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Page 92 - So may the outward shows be least themselves; The world is still deceiv'd with ornament. In law, what plea so tainted and corrupt, But, being season'd with a gracious voice, Obscures the show of evil? In religion, What damned error, but some sober brow Will bless it, and approve it with a text, Hiding the grossness with fair ornament?
Page 45 - A lawyer should endeavor to obtain full knowledge of his client's cause before advising thereon, and he is bound to give a candid opinion of the merits and probable result of pending or contemplated litigation. The miscarriages to which justice is subject, by reason of surprises and disappointments in evidence and witnesses, and through mistakes of juries and errors of Courts, even though only occasional, admonish lawyers to beware of bold and confident assurances to clients, especially where the...
Page 47 - ... grounds of action in order to secure them as clients, or to employ agents or runners for like purposes, or to pay or reward, directly or indirectly, those who bring or influence the bringing of such cases to his office, or to remunerate policemen, court or prison officials, physicians, hospital attaches or others who may succeed, under the guise of giving disinterested friendly advice, in influencing the criminal, the sick and the injured, the ignorant or others, to seek his professional services....
Page 44 - ... and denunciation for any device or attempt to gain from a Judge special personal consideration or favor. A selfrespecting independence in the discharge of professional duty, without denial or diminution of the courtesy and respect due the Judge's station, is the only proper foundation for cordial personal and official relations between Bench and Bar.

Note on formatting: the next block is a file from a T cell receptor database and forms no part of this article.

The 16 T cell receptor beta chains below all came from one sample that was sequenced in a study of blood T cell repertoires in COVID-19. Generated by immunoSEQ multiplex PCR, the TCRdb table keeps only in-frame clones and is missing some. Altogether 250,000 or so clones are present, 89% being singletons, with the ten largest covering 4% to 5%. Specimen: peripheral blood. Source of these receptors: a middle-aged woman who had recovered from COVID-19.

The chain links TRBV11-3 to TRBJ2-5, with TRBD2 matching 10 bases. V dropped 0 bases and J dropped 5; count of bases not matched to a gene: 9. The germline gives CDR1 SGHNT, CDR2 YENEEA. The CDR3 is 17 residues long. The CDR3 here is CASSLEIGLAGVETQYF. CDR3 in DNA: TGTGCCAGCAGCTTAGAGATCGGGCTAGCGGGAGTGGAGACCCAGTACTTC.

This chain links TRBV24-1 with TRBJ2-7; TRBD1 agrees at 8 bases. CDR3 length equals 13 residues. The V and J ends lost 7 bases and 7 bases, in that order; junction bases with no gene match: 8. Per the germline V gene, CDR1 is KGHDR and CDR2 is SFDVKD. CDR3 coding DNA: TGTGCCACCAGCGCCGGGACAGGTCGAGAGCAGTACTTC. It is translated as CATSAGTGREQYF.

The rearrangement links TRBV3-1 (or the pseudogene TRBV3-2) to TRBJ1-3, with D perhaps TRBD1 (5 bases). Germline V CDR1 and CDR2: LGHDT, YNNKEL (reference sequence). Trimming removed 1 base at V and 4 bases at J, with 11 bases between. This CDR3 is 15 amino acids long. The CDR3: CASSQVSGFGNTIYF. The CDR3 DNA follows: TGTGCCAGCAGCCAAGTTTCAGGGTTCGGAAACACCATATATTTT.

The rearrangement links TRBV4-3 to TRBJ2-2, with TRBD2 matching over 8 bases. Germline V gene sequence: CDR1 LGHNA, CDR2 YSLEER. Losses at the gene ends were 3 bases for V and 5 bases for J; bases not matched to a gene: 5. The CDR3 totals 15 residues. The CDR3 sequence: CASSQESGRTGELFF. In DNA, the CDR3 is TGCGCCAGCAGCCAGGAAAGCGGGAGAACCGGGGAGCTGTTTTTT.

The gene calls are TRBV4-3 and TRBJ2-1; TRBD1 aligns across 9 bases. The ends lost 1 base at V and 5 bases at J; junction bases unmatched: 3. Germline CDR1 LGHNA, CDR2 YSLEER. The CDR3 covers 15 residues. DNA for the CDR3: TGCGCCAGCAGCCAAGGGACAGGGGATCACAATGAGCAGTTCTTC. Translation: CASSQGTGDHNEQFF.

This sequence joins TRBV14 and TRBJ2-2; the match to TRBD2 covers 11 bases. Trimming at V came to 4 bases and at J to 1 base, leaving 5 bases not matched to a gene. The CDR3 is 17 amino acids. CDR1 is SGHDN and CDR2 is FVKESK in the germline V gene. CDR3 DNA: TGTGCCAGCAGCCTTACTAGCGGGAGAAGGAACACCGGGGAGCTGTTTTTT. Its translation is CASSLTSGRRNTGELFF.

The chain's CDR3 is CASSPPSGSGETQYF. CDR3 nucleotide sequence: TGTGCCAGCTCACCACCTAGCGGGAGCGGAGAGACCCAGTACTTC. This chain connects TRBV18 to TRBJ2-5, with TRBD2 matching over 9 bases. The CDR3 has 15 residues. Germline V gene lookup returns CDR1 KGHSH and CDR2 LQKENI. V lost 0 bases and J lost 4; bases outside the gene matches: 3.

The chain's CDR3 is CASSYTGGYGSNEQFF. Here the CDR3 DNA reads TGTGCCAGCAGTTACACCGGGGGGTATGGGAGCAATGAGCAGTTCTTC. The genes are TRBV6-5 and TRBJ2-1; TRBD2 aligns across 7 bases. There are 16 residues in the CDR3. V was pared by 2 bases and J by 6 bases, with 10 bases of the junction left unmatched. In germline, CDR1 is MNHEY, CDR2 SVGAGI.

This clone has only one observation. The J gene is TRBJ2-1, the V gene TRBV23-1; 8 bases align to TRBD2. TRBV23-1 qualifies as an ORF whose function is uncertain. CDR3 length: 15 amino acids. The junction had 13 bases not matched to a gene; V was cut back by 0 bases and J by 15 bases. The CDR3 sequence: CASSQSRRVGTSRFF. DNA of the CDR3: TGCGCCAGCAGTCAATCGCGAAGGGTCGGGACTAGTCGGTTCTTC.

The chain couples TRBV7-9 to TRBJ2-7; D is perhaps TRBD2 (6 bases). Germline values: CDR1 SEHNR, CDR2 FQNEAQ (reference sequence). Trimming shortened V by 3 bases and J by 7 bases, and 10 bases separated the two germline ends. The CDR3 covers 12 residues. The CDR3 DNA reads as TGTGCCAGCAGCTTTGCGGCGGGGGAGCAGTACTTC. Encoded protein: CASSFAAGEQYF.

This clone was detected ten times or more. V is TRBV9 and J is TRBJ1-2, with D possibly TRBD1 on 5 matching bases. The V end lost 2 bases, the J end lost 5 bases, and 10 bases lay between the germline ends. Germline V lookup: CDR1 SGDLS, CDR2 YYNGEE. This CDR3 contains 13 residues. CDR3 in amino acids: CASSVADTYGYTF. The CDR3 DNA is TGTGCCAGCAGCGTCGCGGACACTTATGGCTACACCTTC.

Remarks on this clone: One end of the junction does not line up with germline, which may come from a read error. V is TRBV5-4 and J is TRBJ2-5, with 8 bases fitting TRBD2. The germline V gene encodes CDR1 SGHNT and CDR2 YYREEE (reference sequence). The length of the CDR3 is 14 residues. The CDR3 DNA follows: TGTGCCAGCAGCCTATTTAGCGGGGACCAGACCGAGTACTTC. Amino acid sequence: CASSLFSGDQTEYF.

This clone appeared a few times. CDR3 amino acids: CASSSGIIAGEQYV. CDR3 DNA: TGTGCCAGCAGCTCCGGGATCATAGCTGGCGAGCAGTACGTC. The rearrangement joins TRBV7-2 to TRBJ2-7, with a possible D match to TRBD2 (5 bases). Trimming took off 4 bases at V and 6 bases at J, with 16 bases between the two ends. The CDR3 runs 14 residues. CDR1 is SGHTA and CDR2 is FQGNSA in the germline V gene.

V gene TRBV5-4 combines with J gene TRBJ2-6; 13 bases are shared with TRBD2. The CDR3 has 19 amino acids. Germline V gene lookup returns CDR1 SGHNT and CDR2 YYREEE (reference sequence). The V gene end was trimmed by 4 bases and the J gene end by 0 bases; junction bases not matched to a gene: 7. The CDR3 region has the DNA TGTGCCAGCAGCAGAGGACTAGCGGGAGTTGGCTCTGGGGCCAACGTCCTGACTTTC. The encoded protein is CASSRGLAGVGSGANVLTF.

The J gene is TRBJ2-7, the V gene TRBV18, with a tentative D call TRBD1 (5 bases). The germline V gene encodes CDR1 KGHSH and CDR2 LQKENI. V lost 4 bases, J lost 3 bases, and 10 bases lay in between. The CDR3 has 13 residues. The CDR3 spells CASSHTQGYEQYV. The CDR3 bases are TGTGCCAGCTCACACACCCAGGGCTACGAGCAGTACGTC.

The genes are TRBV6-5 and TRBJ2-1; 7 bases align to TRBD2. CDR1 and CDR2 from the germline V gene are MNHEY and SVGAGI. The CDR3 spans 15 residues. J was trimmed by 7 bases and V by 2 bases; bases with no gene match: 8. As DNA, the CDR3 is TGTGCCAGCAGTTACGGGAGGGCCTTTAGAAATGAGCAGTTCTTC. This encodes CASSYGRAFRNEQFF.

Page 45 - ... while employed in the particular case or antagonisms with other clients; (3) the customary charges of the Bar for similar services; (4) the amount involved in the controversy and the benefits resulting to the client from the services; (5) the contingency or the certainty of the compensation; and (6) the character of the employment, whether casual or for an established and constant client. No one of these considerations in itself is controlling. They are mere guides in ascertaining the real value...
Page 47 - The most worthy and effective advertisement possible, even for a young lawyer, and especially with his brother lawyers, is the establishment of a well-merited reputation for professional capacity and fidelity to trust. This cannot be forced, but must be the outcome of character and conduct.
Page 48 - Lawyers should expose without fear or favor before the proper tribunals corrupt or dishonest conduct in the profession, and should accept without hesitation employment against a member of the Bar who has wronged his client. The counsel upon the trial of a cause in which perjury has been committed owe it to the profession and to the public to bring the matter to the knowledge of the prosecuting authorities.
Page 33 - Columbia, laborer, not having the fear of God before his eyes, but being moved and seduced by the instigation of the devil...
Page 45 - When lawyers jointly associated in a cause cannot agree as to any matter vital to the interest of the client, the conflict of opinion should be frankly stated to him for his final determination. His decision should be accepted unless the nature of the difference makes it impracticable for the lawyer whose judgment has been overruled to co-operate effectively. In this event it is his duty to ask the client to relieve him.
Page 46 - Controversies with clients concerning compensation are to be avoided by the lawyer so far as shall be compatible with his self-respect and with his right to receive reasonable recompense for his services ; and lawsuits with clients should be resorted to only to prevent injustice, imposition or fraud.